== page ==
Toymakers find they might be exempt from tough new rules
SAN FRANCISCO - The makers of handcrafted toys received holiday cheer yesterday as they gained support from a federal agency whose regulations they feared could put them out of business.
Last year's discovery of lead paint in mass-market toys prompted the government to pass strict new safety rules requiring testing and labeling that mom-and-pop workshops and retailers said they could not afford.
As a February deadline for complying with the law loomed, toymakers that use benign materials such as unfinished wood, organic cotton, and beeswax sought exemptions from the rules they said could apply to them.
In a memo released yesterday, Consumer Product Safety Commission staff members recommended that the agency exempt some natural materials from the lead testing requirements.
"I think this is definitely a step in the right direction and would provide substantial and enormous relief to our manufacturers," said Dan Marshall, co-owner of Peapods Natural Toys and Baby Care in St. Paul.
Marshall and nearly 100 other toy stores and makers formed the Handmade Toy Alliance to ask lawmakers to exempt small toy companies from testing and labeling rules.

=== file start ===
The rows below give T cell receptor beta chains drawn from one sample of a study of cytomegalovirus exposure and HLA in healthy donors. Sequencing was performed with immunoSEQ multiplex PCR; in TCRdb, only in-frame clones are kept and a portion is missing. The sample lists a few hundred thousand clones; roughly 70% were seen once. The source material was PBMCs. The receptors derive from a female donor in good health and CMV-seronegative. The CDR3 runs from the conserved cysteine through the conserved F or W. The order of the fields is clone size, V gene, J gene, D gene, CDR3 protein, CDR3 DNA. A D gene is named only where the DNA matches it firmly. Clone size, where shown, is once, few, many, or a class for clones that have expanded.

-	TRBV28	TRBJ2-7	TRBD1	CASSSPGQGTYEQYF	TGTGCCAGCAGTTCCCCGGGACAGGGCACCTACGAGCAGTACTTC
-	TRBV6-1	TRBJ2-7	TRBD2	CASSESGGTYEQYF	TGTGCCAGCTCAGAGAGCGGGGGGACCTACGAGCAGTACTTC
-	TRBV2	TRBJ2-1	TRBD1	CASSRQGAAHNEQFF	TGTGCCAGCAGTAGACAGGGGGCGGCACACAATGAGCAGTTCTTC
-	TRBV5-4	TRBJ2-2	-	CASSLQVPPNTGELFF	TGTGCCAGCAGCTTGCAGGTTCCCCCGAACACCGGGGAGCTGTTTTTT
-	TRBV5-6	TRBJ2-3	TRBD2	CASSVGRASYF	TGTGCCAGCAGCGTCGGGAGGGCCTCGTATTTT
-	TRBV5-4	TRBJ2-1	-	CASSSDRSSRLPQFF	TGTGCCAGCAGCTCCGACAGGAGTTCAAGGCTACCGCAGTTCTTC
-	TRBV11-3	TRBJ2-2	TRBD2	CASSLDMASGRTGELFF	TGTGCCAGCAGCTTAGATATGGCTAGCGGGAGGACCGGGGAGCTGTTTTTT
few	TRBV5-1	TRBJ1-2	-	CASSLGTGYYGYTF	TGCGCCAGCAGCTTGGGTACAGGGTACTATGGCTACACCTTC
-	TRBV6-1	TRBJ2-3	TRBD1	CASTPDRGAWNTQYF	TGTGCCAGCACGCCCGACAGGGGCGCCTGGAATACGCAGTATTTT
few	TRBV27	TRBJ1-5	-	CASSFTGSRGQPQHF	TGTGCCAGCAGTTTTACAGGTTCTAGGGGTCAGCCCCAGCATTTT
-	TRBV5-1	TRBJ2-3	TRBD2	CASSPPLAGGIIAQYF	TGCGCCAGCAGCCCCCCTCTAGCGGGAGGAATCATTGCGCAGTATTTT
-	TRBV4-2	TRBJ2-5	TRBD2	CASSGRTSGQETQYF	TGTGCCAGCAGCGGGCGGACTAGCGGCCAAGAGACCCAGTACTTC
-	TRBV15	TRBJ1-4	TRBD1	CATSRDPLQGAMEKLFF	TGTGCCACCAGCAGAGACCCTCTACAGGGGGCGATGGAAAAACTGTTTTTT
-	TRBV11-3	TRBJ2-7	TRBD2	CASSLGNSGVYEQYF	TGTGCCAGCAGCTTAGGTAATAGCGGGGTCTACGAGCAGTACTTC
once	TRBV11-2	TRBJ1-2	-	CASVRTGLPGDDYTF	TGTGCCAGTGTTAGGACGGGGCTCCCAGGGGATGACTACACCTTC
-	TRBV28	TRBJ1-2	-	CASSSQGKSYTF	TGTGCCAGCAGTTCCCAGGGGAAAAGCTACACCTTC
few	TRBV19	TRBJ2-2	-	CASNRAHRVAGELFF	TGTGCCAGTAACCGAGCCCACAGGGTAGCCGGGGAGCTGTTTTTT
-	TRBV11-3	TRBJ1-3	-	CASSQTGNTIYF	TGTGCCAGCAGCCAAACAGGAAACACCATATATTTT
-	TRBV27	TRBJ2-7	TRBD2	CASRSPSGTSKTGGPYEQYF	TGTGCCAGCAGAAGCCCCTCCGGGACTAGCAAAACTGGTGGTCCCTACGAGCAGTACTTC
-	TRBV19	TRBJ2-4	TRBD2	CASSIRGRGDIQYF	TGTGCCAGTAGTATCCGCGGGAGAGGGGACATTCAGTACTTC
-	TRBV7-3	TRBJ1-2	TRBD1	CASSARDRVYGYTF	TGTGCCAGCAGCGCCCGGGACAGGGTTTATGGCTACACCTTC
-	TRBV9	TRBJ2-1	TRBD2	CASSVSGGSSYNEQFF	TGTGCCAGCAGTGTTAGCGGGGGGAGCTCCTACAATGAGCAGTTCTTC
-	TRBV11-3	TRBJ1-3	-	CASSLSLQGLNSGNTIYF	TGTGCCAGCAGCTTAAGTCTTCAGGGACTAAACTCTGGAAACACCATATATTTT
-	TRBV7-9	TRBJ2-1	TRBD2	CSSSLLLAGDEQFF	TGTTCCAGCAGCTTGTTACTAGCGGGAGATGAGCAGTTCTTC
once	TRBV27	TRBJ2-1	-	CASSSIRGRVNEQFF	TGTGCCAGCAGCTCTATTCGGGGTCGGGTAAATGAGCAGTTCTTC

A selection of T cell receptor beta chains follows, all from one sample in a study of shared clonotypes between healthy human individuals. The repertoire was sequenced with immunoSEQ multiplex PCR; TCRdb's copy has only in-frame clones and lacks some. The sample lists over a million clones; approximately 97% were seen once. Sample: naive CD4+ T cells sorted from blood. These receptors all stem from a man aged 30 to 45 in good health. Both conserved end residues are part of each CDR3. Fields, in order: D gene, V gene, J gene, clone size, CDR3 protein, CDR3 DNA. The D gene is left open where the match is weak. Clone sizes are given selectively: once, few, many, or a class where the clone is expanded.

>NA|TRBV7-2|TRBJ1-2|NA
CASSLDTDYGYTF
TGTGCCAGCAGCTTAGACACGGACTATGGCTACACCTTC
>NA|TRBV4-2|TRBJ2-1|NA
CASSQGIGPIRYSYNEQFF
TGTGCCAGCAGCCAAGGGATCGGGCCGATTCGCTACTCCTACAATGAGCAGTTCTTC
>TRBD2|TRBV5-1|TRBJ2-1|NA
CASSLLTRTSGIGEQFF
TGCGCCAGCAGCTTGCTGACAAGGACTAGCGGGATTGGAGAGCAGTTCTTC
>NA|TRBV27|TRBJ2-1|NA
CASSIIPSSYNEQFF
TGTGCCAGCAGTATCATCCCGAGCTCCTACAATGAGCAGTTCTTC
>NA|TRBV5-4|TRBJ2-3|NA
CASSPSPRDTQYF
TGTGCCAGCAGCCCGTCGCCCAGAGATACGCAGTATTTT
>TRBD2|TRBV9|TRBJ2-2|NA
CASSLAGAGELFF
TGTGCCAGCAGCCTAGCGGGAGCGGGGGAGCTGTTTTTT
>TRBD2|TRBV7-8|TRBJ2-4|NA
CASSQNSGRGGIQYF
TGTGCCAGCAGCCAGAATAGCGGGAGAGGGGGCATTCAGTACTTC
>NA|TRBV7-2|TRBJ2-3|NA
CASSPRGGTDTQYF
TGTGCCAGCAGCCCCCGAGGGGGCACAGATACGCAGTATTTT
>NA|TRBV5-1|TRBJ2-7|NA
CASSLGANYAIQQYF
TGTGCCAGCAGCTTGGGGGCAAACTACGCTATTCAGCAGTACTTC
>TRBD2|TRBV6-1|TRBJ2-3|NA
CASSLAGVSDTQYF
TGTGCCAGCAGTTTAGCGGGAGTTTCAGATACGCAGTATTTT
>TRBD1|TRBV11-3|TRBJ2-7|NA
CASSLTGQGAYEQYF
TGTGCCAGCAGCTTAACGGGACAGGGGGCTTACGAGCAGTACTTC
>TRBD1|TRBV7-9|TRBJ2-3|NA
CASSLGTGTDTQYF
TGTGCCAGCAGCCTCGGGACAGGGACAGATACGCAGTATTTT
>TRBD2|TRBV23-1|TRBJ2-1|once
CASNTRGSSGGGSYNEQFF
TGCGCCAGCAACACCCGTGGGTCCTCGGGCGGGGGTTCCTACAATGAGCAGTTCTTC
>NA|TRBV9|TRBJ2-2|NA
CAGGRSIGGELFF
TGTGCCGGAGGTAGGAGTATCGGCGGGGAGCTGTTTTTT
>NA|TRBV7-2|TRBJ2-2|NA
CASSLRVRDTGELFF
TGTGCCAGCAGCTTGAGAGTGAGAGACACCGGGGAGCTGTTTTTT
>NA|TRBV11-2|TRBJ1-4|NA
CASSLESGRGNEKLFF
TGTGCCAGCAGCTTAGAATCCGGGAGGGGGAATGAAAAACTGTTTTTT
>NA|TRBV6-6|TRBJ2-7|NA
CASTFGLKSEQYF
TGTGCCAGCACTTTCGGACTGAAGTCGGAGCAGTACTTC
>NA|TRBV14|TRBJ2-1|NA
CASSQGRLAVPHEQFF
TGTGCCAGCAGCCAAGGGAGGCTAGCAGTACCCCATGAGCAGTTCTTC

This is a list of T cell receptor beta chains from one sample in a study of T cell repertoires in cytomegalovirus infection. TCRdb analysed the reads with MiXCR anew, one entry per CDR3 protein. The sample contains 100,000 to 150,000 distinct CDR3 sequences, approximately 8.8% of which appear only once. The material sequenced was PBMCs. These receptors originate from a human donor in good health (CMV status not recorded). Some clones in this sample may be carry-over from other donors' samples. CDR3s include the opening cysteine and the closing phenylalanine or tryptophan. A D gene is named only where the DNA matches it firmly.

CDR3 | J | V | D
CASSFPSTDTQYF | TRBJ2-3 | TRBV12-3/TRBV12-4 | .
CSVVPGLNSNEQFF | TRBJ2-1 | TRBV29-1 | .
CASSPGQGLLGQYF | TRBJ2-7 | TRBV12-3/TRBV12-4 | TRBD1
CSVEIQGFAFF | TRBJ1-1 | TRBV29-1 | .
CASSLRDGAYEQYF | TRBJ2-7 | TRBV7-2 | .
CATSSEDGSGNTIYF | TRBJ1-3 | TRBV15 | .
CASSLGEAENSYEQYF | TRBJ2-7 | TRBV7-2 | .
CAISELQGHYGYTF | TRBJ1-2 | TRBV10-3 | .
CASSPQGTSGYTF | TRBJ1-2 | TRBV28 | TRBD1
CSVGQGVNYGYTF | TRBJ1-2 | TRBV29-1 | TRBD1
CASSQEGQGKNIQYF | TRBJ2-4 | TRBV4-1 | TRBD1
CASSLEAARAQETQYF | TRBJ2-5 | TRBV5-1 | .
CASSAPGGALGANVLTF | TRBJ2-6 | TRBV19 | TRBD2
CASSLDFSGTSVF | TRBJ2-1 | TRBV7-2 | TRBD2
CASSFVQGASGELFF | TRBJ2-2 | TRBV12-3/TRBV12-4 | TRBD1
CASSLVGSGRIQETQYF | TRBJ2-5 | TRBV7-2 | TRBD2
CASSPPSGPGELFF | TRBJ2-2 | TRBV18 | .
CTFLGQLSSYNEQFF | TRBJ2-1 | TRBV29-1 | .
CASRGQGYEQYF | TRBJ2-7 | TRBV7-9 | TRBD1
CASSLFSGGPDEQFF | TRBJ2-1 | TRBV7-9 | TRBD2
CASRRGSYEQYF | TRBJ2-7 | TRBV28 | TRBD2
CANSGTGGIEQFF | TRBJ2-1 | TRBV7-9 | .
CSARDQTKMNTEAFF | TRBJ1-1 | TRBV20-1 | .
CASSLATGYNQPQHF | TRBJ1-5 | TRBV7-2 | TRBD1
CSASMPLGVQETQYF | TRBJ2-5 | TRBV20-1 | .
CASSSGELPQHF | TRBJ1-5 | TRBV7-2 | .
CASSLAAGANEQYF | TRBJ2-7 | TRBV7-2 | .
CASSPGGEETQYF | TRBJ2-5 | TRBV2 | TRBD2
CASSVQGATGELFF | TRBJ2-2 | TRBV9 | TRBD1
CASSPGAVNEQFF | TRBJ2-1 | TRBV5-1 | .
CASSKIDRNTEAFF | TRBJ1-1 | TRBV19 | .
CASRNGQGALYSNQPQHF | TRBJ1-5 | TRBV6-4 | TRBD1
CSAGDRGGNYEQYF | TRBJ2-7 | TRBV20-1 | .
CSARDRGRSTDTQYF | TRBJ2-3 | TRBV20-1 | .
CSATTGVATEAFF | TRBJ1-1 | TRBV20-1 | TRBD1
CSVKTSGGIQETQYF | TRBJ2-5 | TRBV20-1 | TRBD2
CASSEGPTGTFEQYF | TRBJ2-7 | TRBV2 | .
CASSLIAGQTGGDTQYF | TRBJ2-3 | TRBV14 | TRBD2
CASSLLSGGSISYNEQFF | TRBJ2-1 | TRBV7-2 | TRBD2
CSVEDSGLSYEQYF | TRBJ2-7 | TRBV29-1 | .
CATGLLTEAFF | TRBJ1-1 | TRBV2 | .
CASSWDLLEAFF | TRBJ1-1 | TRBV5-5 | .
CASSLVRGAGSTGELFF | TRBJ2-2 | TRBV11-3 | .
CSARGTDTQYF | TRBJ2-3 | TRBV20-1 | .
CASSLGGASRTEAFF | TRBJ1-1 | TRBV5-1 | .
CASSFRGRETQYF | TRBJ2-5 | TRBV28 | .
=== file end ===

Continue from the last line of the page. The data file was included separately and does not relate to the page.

Staff toxicologists at the product safety commission told agency commissioners in the memo that some unfinished natural materials should be considered lead free. The materials include wood and fibers such as cotton, silk, wool, hemp, flax, and linen.
The commission still must vote on the recommendations.
"The agency is diligently working on providing rules that would define some exclusions and some exemptions," said Julie Vallese, a spokeswoman for the product safety commission.
Lead paint prompted the recall of 45 million toys last year, mostly made in China. Parents flocked to small specialty toy stores in the aftermath, searching for safer alternatives.
In August, President Bush imposed the world's strictest lead ban in products for children 12 or under, signing the Consumer Product Safety Improvement Act.
Small toymakers strongly back the restrictions in the bill, which they say reflect voluntary standards they have long observed to keep harmful substances out of toys. But they never thought their products would also be considered a threat.